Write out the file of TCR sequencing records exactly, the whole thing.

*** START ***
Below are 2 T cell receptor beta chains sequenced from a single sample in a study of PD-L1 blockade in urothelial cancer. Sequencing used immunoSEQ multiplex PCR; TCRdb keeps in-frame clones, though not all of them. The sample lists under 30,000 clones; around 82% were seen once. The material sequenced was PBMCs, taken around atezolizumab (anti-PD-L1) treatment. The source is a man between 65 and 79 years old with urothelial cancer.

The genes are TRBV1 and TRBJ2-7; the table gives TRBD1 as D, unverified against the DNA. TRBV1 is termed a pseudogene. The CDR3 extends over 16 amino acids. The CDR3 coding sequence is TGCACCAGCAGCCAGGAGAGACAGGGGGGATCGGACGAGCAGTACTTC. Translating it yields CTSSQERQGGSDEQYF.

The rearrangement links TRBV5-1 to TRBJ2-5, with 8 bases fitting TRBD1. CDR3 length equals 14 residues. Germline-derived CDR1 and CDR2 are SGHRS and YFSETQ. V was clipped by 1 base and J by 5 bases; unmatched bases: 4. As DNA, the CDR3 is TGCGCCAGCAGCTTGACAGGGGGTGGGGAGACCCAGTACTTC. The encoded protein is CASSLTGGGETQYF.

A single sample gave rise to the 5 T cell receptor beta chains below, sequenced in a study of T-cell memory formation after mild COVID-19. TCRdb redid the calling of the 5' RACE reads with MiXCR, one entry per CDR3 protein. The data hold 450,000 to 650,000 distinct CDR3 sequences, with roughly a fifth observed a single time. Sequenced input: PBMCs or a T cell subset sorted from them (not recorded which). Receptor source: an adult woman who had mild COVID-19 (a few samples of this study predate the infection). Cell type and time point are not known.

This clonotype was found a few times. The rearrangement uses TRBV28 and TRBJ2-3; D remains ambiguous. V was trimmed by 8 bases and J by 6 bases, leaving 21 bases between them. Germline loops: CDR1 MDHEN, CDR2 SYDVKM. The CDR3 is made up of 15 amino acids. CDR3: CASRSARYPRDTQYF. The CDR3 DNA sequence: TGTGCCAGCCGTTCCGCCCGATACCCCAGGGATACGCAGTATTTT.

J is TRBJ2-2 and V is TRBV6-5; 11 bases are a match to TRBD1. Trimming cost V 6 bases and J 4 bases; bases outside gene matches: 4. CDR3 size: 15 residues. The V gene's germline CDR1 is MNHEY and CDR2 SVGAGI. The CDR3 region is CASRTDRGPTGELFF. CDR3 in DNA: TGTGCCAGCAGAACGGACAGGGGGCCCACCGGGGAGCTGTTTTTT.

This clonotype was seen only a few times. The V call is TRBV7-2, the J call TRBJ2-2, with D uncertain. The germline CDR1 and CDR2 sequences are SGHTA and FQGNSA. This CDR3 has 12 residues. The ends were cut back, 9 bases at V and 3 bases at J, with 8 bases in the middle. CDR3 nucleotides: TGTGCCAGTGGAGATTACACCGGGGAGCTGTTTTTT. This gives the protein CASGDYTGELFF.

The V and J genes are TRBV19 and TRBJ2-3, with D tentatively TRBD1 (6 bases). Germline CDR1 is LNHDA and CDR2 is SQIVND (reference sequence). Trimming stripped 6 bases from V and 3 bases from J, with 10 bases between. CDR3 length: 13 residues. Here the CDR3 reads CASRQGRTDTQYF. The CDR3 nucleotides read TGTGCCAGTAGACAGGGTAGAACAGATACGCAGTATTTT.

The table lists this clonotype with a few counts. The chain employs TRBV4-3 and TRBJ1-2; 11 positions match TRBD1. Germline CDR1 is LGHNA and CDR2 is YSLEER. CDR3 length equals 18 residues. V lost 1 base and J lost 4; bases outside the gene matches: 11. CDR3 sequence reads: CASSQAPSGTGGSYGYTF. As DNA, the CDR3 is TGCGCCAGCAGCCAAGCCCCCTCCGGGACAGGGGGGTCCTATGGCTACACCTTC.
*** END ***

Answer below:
Below are 2 T cell receptor beta chains sequenced from a single sample in a study of PD-L1 blockade in urothelial cancer. Sequencing used immunoSEQ multiplex PCR; TCRdb keeps in-frame clones, though not all of them. The sample lists under 30,000 clones; around 82% were seen once. The material sequenced was PBMCs, taken around atezolizumab (anti-PD-L1) treatment. The source is a man between 65 and 79 years old with urothelial cancer.

The genes are TRBV1 and TRBJ2-7; the table gives TRBD1 as D, unverified against the DNA. TRBV1 is termed a pseudogene. The CDR3 extends over 16 amino acids. The CDR3 coding sequence is TGCACCAGCAGCCAGGAGAGACAGGGGGGATCGGACGAGCAGTACTTC. Translating it yields CTSSQERQGGSDEQYF.

The rearrangement links TRBV5-1 to TRBJ2-5, with 8 bases fitting TRBD1. CDR3 length equals 14 residues. Germline-derived CDR1 and CDR2 are SGHRS and YFSETQ. V was clipped by 1 base and J by 5 bases; unmatched bases: 4. As DNA, the CDR3 is TGCGCCAGCAGCTTGACAGGGGGTGGGGAGACCCAGTACTTC. The encoded protein is CASSLTGGGETQYF.

A single sample gave rise to the 5 T cell receptor beta chains below, sequenced in a study of T-cell memory formation after mild COVID-19. TCRdb redid the calling of the 5' RACE reads with MiXCR, one entry per CDR3 protein. The data hold 450,000 to 650,000 distinct CDR3 sequences, with roughly a fifth observed a single time. Sequenced input: PBMCs or a T cell subset sorted from them (not recorded which). Receptor source: an adult woman who had mild COVID-19 (a few samples of this study predate the infection). Cell type and time point are not known.

This clonotype was found a few times. The rearrangement uses TRBV28 and TRBJ2-3; D remains ambiguous. V was trimmed by 8 bases and J by 6 bases, leaving 21 bases between them. Germline loops: CDR1 MDHEN, CDR2 SYDVKM. The CDR3 is made up of 15 amino acids. CDR3: CASRSARYPRDTQYF. The CDR3 DNA sequence: TGTGCCAGCCGTTCCGCCCGATACCCCAGGGATACGCAGTATTTT.

J is TRBJ2-2 and V is TRBV6-5; 11 bases are a match to TRBD1. Trimming cost V 6 bases and J 4 bases; bases outside gene matches: 4. CDR3 size: 15 residues. The V gene's germline CDR1 is MNHEY and CDR2 SVGAGI. The CDR3 region is CASRTDRGPTGELFF. CDR3 in DNA: TGTGCCAGCAGAACGGACAGGGGGCCCACCGGGGAGCTGTTTTTT.

This clonotype was seen only a few times. The V call is TRBV7-2, the J call TRBJ2-2, with D uncertain. The germline CDR1 and CDR2 sequences are SGHTA and FQGNSA. This CDR3 has 12 residues. The ends were cut back, 9 bases at V and 3 bases at J, with 8 bases in the middle. CDR3 nucleotides: TGTGCCAGTGGAGATTACACCGGGGAGCTGTTTTTT. This gives the protein CASGDYTGELFF.

The V and J genes are TRBV19 and TRBJ2-3, with D tentatively TRBD1 (6 bases). Germline CDR1 is LNHDA and CDR2 is SQIVND (reference sequence). Trimming stripped 6 bases from V and 3 bases from J, with 10 bases between. CDR3 length: 13 residues. Here the CDR3 reads CASRQGRTDTQYF. The CDR3 nucleotides read TGTGCCAGTAGACAGGGTAGAACAGATACGCAGTATTTT.

The table lists this clonotype with a few counts. The chain employs TRBV4-3 and TRBJ1-2; 11 positions match TRBD1. Germline CDR1 is LGHNA and CDR2 is YSLEER. CDR3 length equals 18 residues. V lost 1 base and J lost 4; bases outside the gene matches: 11. CDR3 sequence reads: CASSQAPSGTGGSYGYTF. As DNA, the CDR3 is TGCGCCAGCAGCCAAGCCCCCTCCGGGACAGGGGGGTCCTATGGCTACACCTTC.